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When it comes to choosing the best clothing, fabric is one of the biggest factors you need to consider. Merino wool is the ultimate travel fabric, but for some it’s too expensive or too delicate, or they’re allergic. If merino wool isn’t your style or isn’t in your budget, keep reading our guide to find that perfect alternative.
Best Alternative to Merino Wool
Travel Fashion Girl help! A reader asks:
Everyone recommends merino wool for layering and winter wear, but I am allergic to wool. Any suggestions on merino wool alternatives?
Merino wool is perfect for travel, as it is super light for packing and comfortable for keeping you nice and toasty when sightseeing. But merino wool is not to everyone’s taste, and when traveling during the harsh winter temperatures you still need to choose fabrics that will protect you against the cold without feeling or looking too bulky.
What are the Benefits of Merino Wool?
Merino wool is a popular fabric and recommended for travel because it wicks away moisture, is lightweight and ultra warm. It’s long lasting, durable, versatile and you’ll only need a few items so helps you pack light!
Another great benefit of traveling with clothes made from merino wool is that they can be reworn several times without washing.
Find out what’s the best merino wool clothing for travel!
Are There Fabric Alternatives to Merino Wool?
When traveling to a cold destination, your clothing needs to protect you from the low temperatures and keep you warm. As one reader said “some of us are allergic to wool or have super sensitive skin and merino wool is itchy.”
Another reader added how “Merino is a short staple wool. If you find it’s itchy, you might be having an issue with the staple length and you would need to find a longer staple yarn.”
If merino wool is not suitable because you are allergic or just because you want a fabric that is softer on your skin, then you need an alternative that is just as great for keeping out the cold on your vacation.
The Best Alternative Fabrics to Merino Wool
If you are allergic to merino wool or you just want a suitable alternative, then read on to lean the best fabric alternatives to merino wool and why they are so great.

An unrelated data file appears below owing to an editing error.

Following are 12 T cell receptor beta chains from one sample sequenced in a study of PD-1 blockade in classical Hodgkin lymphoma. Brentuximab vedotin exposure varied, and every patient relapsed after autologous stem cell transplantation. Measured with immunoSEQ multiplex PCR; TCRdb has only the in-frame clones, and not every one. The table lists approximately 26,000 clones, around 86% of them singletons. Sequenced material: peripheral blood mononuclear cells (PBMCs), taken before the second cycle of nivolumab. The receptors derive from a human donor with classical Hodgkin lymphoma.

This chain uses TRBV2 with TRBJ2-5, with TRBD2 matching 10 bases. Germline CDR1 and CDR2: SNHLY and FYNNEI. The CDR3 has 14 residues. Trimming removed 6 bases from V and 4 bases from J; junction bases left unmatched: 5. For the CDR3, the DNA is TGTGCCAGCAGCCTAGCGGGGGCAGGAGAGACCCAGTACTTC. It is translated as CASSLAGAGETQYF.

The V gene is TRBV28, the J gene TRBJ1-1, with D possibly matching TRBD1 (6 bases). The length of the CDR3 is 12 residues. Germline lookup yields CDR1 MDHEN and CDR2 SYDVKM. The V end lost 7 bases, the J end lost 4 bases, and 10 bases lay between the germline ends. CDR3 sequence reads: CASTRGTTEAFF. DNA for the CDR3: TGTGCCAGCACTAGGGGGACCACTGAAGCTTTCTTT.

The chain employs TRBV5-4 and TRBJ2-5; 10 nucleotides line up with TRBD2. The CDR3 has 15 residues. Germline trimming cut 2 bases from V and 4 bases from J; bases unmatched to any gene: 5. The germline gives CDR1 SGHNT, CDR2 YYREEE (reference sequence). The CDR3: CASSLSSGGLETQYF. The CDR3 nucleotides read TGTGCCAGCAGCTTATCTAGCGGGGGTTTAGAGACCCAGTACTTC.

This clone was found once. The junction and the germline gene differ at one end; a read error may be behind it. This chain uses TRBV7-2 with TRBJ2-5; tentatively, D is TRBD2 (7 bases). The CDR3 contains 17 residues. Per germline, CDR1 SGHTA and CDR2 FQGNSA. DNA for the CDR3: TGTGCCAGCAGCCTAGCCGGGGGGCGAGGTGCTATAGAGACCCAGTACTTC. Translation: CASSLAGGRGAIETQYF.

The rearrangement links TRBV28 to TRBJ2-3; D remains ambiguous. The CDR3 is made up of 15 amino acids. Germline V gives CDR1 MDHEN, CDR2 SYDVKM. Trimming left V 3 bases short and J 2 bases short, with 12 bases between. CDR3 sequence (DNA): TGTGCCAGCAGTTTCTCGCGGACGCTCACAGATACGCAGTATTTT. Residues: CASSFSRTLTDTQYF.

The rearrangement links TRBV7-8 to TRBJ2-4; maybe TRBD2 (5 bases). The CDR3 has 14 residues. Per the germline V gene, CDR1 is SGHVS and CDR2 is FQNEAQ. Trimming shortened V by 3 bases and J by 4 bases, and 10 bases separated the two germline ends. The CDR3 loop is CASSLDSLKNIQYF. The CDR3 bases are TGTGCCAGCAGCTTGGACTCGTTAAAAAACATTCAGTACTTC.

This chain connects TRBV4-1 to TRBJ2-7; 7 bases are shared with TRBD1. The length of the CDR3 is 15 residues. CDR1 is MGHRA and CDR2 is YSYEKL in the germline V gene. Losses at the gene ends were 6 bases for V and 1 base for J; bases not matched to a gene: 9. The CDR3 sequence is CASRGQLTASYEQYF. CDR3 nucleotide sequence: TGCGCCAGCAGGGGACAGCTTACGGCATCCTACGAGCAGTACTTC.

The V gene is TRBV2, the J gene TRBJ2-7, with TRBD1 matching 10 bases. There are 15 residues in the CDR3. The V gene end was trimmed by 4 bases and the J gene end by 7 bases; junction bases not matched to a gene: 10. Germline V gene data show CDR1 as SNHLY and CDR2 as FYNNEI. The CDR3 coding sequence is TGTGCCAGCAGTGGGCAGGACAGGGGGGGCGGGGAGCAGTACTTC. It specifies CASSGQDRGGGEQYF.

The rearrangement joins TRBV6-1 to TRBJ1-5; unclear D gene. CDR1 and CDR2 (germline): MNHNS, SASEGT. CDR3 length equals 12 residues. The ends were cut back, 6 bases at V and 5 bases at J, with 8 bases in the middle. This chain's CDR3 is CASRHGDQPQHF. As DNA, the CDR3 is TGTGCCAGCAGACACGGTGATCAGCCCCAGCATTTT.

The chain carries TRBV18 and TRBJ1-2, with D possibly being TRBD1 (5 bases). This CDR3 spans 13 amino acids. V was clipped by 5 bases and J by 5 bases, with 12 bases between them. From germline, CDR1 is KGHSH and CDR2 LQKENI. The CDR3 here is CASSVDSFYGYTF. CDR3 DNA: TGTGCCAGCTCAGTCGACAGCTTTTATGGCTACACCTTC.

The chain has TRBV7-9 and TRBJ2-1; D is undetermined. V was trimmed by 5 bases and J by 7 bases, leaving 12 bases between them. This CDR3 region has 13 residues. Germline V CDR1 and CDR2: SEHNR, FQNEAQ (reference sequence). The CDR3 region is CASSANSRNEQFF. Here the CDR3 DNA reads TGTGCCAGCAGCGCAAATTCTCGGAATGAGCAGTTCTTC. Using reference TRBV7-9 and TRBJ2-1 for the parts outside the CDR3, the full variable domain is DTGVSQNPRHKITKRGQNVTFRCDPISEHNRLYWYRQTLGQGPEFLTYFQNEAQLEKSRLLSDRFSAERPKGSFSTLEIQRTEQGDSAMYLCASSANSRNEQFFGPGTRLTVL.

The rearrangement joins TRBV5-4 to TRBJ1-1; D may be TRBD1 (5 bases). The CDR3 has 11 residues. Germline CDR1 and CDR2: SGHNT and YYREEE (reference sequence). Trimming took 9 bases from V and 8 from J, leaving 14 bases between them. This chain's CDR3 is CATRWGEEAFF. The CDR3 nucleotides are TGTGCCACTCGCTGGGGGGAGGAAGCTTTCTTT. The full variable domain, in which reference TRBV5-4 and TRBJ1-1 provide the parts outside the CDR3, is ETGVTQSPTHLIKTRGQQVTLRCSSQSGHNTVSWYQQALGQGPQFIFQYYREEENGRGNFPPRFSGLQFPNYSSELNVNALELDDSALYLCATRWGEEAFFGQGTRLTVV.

Synthetic fabrics are those made from chemicals that consist of better properties to natural fibers like cotton or silk. Common synthetic fabrics include polyester and acrylic. They are a less expensive option, especially when compared to merino wool, hard wearing, and great for wicking moisture.
As one reader says, “polyester gets a bad rap but I like that it’s affordable and durable. Instead of full polyester, I like a blend of fabrics.” This sweater from J. Crew is a mix of acrylic, wool, viscose, and polyester, making it a soft and durable style.
It is a type of rayon fibre and is super soft and comfortable. It is also a great moisture wicking fabric. One reader said how “modal is a man-made fiber from cellulose, it has similar properties as cotton.” Another adds, “it is quite a thin fabric, so it’s great for layering” while a third reader says “modal can dry fast and not feel sweaty.”
Several of our readers recommended Cuddl Duds, saying “it’s fantastic for a base layer.” Cuddl Duds is a brand that specializes in cozy clothing and offers winter wear that is perfect for provide warmth without being to costly!
Cotton is hypoallergenic and one of the best options for people with sensitive skin. The natural fibers won’t aggravate dry skin or cause any reactions. So if you are allergic to merino wool, cotton may be the perfect choice for comfort when traveling.